United States District Court, D. South Carolina, Rock Hill Division
Darryl T. Cook, Petitioner,
Warden of Broad River Correctional Institution, Respondent.
F. Anderson, Jr. United States District Judge
T. Cook (“Cook”) filed this pro se petition for
writ of habeas corpus pursuant to 28 U.S.C. § 2254 while
confined at Broad River Correctional Institution of the South
Carolina Department of Corrections. Cook alleges that his
Constitutional rights have been violated based on a number of
grounds including ineffective assistance of counsel and the
trial court's reliance on inadmissible
evidence. (ECF No. 1).
Respondent filed a motion for summary judgment on November
25, 2015. (ECF No. 19). Pursuant to Roseboro v.
Garrison, 528 F.2d 309 (4th Cir. 1975), this Court
advised Cook of the summary judgment and dismissal procedures
and the possible consequences if he failed to adequately
respond to the Respondent's motion. (ECF No. 20). Cook
filed a timely response on April 4, 2016. (ECF No. 35). The
Respondent filed a reply in opposition to Cook's
responses on April 14, 2016. (ECF No. 37). Additionally, Cook
filed a sur-reply to Respondents reply on May 2, 2016. (ECF
Magistrate Judge assigned to this action prepared a
thorough Report and Recommendation (“Report”) and
opines that this court should grant the Respondent's
motion for summary judgment. (ECF No. 45). The Report sets
forth in detail the relevant facts and standards of law on
this matter, and this court incorporates those facts and
standards without a recitation.
was advised of his right to object to the Report, which was
entered on the docket on July 14, 2016. However, Cook failed
to file any objections to the Report. The Court then entered
an Order adopting the Report on August 17, 2016. (ECF No.
50). Cook later advised the court that he was suffering from
a serious medical condition and his hospitalization prevented
him from objecting to the Report. (ECF No. 53, 54). The Court
felt it prudent to vacate the previous Order adopting the
Report and gave Cook an additional fourteen days to respond.
(ECF No. 55). However, Cook failed to file any objections to
the Report despite the additional time to do so. In the
absence of specific objections to the Report of the
Magistrate Judge, this Court is not required to give an
explanation for adopting the recommendation. See Camby v.
Davis, 718 F.2d 198, 199 (4th Cir. 1983).
carefully reviewing the applicable laws, the record in this
case, as well as the Report, this court finds the Magistrate
Judge's recommendation fairly and accurately summarizes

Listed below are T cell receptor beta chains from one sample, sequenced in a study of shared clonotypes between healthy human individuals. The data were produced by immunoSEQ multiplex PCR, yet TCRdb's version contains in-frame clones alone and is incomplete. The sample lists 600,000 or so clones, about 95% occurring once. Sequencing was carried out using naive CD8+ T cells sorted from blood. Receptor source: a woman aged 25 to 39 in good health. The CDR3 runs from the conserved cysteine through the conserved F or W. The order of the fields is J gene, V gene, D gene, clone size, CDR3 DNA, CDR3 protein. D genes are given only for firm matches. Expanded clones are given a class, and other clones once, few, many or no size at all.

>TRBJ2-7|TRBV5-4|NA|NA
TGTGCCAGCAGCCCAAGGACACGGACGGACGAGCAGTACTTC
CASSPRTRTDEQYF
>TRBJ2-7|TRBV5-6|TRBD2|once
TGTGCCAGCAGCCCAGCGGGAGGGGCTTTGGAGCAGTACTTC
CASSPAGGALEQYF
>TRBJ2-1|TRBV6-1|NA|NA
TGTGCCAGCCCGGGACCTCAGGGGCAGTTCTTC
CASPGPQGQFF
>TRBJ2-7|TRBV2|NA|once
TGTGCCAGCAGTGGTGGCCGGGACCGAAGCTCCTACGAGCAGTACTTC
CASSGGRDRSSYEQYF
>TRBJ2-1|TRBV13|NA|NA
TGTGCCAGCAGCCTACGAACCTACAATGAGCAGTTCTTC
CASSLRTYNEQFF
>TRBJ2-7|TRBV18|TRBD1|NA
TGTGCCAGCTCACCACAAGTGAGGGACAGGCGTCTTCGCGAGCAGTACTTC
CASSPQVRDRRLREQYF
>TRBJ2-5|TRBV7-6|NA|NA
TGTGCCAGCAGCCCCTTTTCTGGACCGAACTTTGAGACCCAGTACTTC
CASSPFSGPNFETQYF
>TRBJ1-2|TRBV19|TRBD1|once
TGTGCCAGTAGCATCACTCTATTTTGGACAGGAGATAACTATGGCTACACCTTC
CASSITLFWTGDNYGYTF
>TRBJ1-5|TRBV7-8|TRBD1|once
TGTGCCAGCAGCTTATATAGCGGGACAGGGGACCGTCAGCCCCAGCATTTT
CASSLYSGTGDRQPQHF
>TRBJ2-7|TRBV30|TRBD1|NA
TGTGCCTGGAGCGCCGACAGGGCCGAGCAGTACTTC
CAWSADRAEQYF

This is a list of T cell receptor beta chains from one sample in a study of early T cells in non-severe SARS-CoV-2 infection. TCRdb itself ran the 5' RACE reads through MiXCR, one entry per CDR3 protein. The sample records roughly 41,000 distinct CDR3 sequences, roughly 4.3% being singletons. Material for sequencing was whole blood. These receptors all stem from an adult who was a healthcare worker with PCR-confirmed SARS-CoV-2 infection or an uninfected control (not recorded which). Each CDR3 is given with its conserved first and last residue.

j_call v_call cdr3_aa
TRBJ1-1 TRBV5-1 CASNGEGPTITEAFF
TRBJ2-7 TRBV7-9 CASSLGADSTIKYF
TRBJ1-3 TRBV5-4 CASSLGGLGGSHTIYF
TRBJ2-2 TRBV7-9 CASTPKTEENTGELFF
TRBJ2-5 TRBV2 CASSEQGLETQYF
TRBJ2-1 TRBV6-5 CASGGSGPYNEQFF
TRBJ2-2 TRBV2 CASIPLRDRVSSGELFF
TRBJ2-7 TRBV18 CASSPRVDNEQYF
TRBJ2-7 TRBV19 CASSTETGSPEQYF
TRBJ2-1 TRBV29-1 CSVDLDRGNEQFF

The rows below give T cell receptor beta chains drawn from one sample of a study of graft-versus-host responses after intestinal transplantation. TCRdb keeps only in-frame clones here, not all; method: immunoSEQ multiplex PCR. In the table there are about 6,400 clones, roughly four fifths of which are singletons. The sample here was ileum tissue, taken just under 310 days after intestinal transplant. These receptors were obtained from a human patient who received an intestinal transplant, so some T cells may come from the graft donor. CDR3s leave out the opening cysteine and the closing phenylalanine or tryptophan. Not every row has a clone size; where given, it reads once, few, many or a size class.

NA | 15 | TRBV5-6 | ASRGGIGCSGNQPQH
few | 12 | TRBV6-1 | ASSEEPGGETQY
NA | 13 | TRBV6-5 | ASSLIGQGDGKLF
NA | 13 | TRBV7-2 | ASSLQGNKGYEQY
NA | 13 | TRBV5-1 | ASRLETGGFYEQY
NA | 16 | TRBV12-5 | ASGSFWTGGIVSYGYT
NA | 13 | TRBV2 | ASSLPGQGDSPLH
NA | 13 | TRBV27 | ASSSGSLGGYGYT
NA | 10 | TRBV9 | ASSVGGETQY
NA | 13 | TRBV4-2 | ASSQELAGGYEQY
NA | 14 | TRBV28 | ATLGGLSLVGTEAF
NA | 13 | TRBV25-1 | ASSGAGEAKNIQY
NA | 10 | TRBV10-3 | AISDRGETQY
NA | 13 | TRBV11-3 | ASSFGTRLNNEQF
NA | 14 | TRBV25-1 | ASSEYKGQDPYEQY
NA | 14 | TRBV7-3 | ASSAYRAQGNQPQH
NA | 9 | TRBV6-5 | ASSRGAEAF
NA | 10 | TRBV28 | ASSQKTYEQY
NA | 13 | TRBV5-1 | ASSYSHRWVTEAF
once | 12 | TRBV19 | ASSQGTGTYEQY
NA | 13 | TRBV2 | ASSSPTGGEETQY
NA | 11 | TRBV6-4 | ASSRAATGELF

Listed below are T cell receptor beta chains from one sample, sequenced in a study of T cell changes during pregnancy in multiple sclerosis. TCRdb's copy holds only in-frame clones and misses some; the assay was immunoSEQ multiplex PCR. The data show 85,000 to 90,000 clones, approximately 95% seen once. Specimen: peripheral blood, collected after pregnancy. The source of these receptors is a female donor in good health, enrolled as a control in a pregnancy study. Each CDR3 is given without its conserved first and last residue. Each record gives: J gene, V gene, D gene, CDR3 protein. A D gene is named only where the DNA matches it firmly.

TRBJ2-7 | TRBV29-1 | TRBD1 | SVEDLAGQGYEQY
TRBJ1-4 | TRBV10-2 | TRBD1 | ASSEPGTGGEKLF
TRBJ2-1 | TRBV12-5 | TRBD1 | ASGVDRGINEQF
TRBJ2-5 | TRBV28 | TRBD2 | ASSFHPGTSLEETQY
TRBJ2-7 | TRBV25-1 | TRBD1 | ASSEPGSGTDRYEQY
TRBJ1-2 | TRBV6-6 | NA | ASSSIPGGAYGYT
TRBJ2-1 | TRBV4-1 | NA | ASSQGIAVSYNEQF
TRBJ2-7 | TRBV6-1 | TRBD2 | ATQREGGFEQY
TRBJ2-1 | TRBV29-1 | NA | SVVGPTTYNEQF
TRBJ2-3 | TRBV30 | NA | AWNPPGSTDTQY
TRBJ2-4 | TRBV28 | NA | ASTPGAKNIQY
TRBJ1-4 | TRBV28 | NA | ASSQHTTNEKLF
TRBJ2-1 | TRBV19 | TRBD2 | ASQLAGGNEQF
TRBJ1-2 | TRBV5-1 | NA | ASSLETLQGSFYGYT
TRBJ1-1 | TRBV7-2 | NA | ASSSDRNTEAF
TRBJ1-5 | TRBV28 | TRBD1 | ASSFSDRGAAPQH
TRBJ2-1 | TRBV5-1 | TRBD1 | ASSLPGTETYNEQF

the facts and applies the correct principles of law.
Accordingly, the Court adopts the Report and Recommendation,
grants the Respondent's motion for summary judgment (ECF
No. 19) and denies Cook's petition.
because Petitioner has failed to make “a substantial
showing of the denial of a constitutional right, ” a
certificate of appealability is DENIED. 28 U.S.C. §
 The Magistrate Judge's Report
fully addresses each of Cook's eight grounds for a writ
of habeas corpus in turn and competently applies the law to
the supporting facts.
 The Local Civil Rules for the District
of South Carolina make no provision for sur-replies.
 The Magistrate Judge's review is
made in accordance with 28 U.S.C. § 636(b)(1)(B) and
Local Civil Rule 73.02(B)(2)(g) (D.S.C.). The Magistrate
Judge makes only a recommendation to this court. The
recommendation has no presumptive weight, and the
responsibility to make a final determination remains with the
court. Mathews v. Weber, 423 U.S. 261 (1976). The
court is charged with making a de novo determination of those
portions of the Report and Recommendation to which specific
objection is made, and the court may accept, reject, or
modify, in whole or in part, the recommendation of the
Magistrate Judge, or recommit the matter to the Magistrate
Judge with instructions. See 28 U.S.C. §
 A certificate of appealability will
not issue absent “a substantial showing of the denial
of a constitutional right.” 28 U.S.C. §
2253(c)(2). A prisoner satisfies this standard by
demonstrating that reasonable jurists would find both that
his constitutional claims are debatable and that any
dispositive procedural rulings by the district court are also
debatable or wrong. See Miller-El v. Cockrell, 537
U.S. 322, 336 (2003); Slack v. McDaniel, 529 U.S.
473, 484 (2000); Rose v. Lee,252 F.3d 676, 683 (4th
Cir. 2001). In the instant matter, ...